welcoming newness

I wanted a new blog theme because – though there’s been so much sadness, and there ain’t nothing new about that – this is also a time of newness and possibility.

  • This is my second week at home with Bram when I’m not also writing, and the difference is profound. Even with this tiny bit of space, I can see that writing my dissertation and being home with B was overwhelmingly intense. Trying to fit all the research and drafting I could into the two or three or four hours Bram was with sitters. Revising from the bedroom over the sound of dancing or kitchen play in the living room. Sending B off for bedtime rituals with J only to settle down for more work, night after night (which feels achingly impossible after being on with a baby ALL. DAY.). Wearing him through ALL of his naps so he’d sleep longer, and precariously balancing the computer on my knees, which got harder and harder to do as he grew. [Though full disclosure: I’m still wearing him through naps. Only right now, I’m doing it for the snuggles. So it’s selfish.] The hardest thing of all was the feeling I could never shake that I should be doing something else. I never worked when B was awake and I was on alone with him, but I always sensed that I needed to be working, so I always felt a low grade sort of panic. Now the days stretch out before us, and they are exhausting, but they don’t scare me the same way because for the moment, my only job is mom. [This is not strictly true. I need to read my dissertation and plan my defense opening statements and do some formatting, but I’m ignoring all of that, and with an impressive degree of success.] And though I worried about what it would be like to only have this one hat on for awhile (the summer), I am finding that I love it. I feel a new freedom to just be with him. We’ll see how it feels after my defense, when the summer really just stretches out before us, but right now: I am aware of and grateful for the privilege of this tiny moment. Because it will likely never come again, not with B or with our other children. I’ll hopefully be on the tenure track. It won’t be the same. I now know that I could be a stay-at-home-parent for the duration if things were different, but I’m also okay working. I ADORE teaching, and I ADORE being at home with my kid. And I am so deeply lucky to feel fulfilled by both of these things. I hope to find a balance once I’m working full-time, and I do think that, R-1 universities aside, the professoriate lends itself to some balance. What I most hope is that J will get to do some of this with our next child (or children): that I’ll be able to carry us for awhile to give her a little space at home. It is hard, hard, hard work (as so many of you know), and I am dog tired by the day’s end. But compared to the weight of writing WHILE giving my son everything I have, this singular focus feels blissful.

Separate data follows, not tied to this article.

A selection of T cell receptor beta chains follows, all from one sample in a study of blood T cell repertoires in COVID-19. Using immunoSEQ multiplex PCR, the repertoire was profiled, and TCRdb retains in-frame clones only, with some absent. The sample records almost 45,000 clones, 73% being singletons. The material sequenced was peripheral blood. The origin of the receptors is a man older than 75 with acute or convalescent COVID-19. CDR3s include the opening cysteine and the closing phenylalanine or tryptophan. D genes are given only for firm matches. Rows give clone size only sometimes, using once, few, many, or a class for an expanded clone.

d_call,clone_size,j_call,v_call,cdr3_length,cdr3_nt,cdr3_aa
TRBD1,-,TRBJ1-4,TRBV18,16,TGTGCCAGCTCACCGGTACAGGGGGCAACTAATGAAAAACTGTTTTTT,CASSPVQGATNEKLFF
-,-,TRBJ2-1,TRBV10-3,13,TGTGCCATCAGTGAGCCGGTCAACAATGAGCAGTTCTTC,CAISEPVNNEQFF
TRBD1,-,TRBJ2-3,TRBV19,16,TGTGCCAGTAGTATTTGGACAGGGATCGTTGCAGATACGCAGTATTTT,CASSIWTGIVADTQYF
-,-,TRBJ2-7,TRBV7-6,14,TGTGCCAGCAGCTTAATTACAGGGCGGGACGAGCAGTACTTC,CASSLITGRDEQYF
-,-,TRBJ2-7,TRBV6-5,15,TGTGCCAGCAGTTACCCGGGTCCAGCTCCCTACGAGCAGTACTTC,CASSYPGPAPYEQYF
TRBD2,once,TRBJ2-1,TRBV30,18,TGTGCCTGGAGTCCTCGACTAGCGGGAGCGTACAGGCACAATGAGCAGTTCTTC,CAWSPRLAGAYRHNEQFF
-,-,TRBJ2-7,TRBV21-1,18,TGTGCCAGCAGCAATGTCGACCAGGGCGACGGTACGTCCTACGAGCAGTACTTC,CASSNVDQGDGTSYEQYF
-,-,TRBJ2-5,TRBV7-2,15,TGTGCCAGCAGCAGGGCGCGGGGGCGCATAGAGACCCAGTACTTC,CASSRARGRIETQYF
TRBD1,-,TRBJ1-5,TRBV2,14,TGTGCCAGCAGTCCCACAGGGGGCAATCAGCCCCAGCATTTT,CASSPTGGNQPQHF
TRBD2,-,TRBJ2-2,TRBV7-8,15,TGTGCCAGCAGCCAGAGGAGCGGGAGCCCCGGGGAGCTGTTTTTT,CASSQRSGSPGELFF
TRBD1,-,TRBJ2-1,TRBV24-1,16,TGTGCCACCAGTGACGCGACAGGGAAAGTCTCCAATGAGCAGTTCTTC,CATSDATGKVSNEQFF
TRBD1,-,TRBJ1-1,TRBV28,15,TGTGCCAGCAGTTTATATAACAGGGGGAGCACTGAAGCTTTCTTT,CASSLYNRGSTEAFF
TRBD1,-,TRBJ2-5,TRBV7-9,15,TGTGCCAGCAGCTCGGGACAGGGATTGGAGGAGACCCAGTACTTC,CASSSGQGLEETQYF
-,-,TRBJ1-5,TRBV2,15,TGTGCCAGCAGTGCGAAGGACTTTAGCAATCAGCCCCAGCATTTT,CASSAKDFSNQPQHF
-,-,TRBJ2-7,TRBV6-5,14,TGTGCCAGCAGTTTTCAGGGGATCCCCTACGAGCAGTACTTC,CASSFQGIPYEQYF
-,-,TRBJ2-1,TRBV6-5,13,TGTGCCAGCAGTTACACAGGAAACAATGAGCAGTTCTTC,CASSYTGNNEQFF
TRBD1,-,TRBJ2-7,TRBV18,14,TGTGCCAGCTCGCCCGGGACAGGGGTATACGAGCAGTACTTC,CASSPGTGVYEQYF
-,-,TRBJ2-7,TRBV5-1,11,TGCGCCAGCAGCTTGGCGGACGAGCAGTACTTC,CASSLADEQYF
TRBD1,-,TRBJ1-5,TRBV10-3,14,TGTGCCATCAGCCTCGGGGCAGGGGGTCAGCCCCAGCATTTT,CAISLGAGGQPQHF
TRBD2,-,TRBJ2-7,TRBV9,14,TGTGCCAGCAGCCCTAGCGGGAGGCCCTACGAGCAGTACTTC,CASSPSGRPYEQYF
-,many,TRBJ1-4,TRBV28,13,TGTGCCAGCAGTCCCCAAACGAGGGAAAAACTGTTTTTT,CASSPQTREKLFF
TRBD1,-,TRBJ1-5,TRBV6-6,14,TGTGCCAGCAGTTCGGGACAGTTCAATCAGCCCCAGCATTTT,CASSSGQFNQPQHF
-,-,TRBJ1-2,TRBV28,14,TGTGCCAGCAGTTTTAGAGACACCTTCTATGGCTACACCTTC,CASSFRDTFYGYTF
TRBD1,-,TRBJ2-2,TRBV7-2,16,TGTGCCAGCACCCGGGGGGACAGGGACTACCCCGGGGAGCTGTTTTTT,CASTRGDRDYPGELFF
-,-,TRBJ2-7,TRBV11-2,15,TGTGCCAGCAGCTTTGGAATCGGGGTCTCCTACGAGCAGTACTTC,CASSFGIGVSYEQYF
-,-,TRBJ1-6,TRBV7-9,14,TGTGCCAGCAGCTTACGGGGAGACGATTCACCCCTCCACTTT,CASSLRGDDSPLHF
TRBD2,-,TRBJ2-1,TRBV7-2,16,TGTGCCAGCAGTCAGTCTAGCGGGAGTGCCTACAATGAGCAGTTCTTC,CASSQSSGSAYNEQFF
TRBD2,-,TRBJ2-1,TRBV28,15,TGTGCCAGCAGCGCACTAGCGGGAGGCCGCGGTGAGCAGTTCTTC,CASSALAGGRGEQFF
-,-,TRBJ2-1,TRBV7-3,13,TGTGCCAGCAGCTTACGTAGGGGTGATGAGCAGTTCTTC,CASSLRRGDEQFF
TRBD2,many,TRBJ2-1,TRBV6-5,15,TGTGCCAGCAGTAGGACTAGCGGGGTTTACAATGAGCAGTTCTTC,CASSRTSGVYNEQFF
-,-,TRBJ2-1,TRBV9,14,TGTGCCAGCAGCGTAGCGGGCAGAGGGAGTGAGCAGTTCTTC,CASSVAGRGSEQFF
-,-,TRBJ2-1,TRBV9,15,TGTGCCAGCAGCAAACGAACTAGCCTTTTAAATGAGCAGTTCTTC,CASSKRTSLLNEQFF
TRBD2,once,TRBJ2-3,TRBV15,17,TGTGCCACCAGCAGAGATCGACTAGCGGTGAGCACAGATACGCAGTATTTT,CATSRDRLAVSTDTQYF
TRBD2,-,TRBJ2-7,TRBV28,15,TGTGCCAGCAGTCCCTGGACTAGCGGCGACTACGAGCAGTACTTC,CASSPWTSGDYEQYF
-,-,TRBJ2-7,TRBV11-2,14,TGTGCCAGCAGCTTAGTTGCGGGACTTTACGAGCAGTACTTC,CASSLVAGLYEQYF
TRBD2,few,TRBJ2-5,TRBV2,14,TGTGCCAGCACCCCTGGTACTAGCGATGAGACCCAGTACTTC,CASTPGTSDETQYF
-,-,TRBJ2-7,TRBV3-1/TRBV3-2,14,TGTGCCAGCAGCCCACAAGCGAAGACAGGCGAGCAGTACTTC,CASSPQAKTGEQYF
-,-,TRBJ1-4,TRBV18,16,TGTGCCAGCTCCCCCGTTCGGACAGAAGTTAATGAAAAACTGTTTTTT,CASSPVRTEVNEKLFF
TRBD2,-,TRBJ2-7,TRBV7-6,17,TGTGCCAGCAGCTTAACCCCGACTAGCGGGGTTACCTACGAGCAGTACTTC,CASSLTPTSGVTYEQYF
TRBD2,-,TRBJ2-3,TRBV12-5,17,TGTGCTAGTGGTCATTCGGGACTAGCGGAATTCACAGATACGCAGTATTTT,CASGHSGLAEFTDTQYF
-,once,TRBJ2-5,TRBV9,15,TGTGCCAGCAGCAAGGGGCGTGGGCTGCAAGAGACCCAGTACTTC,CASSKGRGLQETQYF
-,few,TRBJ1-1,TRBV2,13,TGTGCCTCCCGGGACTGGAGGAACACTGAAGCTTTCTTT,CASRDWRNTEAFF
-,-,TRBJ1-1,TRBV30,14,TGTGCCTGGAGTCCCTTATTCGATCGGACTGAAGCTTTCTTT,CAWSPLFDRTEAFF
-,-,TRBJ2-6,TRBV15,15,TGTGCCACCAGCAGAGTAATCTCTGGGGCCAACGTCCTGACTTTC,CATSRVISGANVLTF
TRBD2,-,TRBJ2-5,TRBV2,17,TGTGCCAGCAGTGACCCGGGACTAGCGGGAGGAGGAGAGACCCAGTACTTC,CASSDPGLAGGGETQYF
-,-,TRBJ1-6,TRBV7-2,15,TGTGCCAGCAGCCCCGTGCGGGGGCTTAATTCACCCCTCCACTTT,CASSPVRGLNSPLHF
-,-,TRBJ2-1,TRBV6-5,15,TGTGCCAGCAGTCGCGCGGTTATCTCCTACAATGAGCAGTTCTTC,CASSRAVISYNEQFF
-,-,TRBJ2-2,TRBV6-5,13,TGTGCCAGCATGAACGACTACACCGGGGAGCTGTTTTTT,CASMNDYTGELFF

• Oh, and this: I cannot thank you all enough for your communal, resounding GET A NEW CAT message. Y’all are just absurdly kind, and you get us, and we are so lucky. So I think we’re going to get a cat! I mean, that many of you can’t be wrong! :) Our vet feels strongly that N will do better with a kitten than an older cat. And he feels even more strongly that a kitten will do better with Bram because s/he will have just always grown up with an annoying being chasing her/him around, unlike an older cat who might resent the hell out of young children. So we’re leaning in that direction, though there’s a nine-month-old boy cat we’re also drawn to… Anyway, more on this soon. We might have happy news to post in the near future.
  • And HUGELY: our dear friends A & C brought their second daughter into the world this week. Little Zora joins big sister Thea, and she is sweet sweet sweet. Thea asked to be with me during/after the labor (heart-melting, by the way), but she was sleeping through the whole thing, so they called me when C was pushing, and I walked in to the darling cries of born.seconds.earlier Z. I kept thinking of that Ani song when she says, “I was there to hear your bell the first time it rang, and the beauty was the beauty of everything.” It was painful because, you know, I want to do that (give birth to a baby who cries after), but it was beautiful. I brought Thea (who is three) home with me for the day so her mamas and new sister could sleep, and when we got here at 7:30, B was still resting. (Miraculously. Likely because he couldn’t sleep for awhile after I left at 4.) Since Thea was a little sleepy, I put her in bed with him. When he woke a few minutes later and rolled over to smooch me (like he does), he found her in my place! J said it was the sweet-sweetest thing. Anyway, welcome baby Zora. You are no end loved.

So, newness!

But there’s also other stuff.

  • I went to the dentist yesterday because I have stress fractures in a filling (so, pain), and the hygienist asked (when looking at my medical records) if my son inherited my clotting disorder. I told her that he didn’t because my wife carried him. When I mentioned later that I’m at home with him full time, she said, “Oh, so he’s practically yours then.” So, yeah. That happened. He’s practically mine.